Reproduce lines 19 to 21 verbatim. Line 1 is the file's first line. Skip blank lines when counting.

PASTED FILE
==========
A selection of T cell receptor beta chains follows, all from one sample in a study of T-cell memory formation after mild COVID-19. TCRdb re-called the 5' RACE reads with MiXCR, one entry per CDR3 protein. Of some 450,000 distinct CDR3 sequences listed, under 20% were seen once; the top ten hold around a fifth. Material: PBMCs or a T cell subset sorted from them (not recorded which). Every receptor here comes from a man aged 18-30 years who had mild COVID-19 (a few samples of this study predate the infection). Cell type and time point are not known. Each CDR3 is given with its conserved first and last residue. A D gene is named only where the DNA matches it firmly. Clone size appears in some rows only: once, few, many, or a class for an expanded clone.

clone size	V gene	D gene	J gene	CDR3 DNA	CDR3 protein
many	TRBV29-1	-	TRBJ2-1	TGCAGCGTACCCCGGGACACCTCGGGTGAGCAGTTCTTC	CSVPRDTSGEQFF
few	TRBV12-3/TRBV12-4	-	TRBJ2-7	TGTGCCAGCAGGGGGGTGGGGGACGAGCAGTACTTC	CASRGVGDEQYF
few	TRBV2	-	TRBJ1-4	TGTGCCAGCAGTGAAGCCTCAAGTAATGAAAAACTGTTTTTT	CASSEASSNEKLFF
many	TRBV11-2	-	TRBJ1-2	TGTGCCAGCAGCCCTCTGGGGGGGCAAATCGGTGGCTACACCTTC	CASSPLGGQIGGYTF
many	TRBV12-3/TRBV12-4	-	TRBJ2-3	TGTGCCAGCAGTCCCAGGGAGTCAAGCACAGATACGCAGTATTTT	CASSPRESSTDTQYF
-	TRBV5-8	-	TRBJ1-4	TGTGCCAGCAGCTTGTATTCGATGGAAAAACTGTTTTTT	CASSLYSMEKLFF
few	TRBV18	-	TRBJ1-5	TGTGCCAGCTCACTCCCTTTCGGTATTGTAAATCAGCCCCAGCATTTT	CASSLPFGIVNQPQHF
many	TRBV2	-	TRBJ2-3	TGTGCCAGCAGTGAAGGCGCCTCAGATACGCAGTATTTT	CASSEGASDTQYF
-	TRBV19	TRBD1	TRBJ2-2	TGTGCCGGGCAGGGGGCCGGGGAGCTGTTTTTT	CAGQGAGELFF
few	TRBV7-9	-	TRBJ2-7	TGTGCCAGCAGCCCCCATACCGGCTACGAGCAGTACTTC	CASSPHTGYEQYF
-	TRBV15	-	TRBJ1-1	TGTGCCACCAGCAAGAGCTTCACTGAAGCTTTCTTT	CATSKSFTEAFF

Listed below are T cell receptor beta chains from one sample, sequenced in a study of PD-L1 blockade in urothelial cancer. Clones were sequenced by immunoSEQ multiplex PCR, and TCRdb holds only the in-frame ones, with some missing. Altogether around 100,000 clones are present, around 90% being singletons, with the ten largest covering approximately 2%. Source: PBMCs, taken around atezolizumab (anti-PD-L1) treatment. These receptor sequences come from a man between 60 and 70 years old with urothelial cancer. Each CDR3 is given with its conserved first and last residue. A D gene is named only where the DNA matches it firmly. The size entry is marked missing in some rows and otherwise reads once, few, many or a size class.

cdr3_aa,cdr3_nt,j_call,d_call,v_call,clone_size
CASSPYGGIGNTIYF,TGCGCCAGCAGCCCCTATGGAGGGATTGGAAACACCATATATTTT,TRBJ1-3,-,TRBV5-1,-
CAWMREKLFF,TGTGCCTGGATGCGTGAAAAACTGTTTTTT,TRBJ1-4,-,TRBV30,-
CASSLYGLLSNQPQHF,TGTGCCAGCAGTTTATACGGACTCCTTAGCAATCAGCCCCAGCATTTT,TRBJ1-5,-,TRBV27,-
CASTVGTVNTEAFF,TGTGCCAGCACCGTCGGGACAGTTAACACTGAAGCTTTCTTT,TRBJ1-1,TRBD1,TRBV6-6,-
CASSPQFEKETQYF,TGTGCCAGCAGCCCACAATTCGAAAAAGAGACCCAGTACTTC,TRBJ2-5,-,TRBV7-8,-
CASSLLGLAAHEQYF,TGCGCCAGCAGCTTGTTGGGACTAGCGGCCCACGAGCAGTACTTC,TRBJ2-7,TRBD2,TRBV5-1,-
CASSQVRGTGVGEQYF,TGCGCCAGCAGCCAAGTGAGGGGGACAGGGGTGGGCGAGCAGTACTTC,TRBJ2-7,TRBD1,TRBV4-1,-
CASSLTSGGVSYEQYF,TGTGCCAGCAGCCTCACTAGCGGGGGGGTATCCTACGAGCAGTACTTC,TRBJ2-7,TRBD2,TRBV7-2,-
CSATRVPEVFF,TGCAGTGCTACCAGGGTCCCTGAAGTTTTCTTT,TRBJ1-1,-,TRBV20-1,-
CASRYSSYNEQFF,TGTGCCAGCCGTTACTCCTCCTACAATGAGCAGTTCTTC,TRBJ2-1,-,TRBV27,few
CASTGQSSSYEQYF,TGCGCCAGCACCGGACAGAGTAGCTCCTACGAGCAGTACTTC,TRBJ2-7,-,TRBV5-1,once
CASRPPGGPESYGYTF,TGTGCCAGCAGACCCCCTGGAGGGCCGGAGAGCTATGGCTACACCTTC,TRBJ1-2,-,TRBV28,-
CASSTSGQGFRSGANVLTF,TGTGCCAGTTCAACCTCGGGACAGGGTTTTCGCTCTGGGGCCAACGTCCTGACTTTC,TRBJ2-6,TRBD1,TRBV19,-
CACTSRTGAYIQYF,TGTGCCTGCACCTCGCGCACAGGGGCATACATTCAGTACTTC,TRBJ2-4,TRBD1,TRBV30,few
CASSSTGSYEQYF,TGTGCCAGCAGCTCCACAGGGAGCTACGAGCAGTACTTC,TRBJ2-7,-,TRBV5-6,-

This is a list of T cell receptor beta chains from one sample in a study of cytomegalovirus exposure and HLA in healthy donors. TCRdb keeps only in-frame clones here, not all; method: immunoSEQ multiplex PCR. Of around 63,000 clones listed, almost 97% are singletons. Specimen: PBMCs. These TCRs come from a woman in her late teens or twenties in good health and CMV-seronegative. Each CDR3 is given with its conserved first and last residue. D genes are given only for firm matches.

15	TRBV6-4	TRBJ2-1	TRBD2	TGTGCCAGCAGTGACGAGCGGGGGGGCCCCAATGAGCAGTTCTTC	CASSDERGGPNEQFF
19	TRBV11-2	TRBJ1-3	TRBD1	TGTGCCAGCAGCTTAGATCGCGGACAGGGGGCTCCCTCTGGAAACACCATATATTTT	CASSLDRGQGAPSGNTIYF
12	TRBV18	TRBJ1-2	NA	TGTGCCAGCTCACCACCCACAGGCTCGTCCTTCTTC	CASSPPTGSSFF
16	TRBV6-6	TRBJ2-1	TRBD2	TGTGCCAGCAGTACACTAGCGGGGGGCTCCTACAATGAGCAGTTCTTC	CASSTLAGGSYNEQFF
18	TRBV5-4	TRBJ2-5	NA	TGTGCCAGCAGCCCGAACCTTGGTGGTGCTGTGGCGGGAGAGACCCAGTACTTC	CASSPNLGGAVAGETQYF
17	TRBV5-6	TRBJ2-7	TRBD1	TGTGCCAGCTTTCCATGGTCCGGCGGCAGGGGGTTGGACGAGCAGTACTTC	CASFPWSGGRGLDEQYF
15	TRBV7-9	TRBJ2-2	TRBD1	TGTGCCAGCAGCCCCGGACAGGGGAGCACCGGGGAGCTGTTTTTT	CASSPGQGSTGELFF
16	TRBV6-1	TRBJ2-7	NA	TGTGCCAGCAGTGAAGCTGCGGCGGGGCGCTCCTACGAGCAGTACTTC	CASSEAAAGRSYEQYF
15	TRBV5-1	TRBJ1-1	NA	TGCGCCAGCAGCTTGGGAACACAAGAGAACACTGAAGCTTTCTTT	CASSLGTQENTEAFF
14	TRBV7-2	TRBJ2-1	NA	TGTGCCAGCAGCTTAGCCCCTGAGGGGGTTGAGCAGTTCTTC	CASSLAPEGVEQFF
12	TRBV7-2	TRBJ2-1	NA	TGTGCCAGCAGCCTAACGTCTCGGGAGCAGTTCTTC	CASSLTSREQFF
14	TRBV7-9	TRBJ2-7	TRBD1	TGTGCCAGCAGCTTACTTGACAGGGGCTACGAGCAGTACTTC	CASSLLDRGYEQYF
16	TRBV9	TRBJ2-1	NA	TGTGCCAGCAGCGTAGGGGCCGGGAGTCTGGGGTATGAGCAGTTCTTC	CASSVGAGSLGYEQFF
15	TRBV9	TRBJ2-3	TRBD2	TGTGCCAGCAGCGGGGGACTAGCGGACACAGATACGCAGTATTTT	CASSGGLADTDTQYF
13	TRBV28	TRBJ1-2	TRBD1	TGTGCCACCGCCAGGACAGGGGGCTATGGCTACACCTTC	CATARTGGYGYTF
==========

CASTVGTVNTEAFF,TGTGCCAGCACCGTCGGGACAGTTAACACTGAAGCTTTCTTT,TRBJ1-1,TRBD1,TRBV6-6,-
CASSPQFEKETQYF,TGTGCCAGCAGCCCACAATTCGAAAAAGAGACCCAGTACTTC,TRBJ2-5,-,TRBV7-8,-
CASSLLGLAAHEQYF,TGCGCCAGCAGCTTGTTGGGACTAGCGGCCCACGAGCAGTACTTC,TRBJ2-7,TRBD2,TRBV5-1,-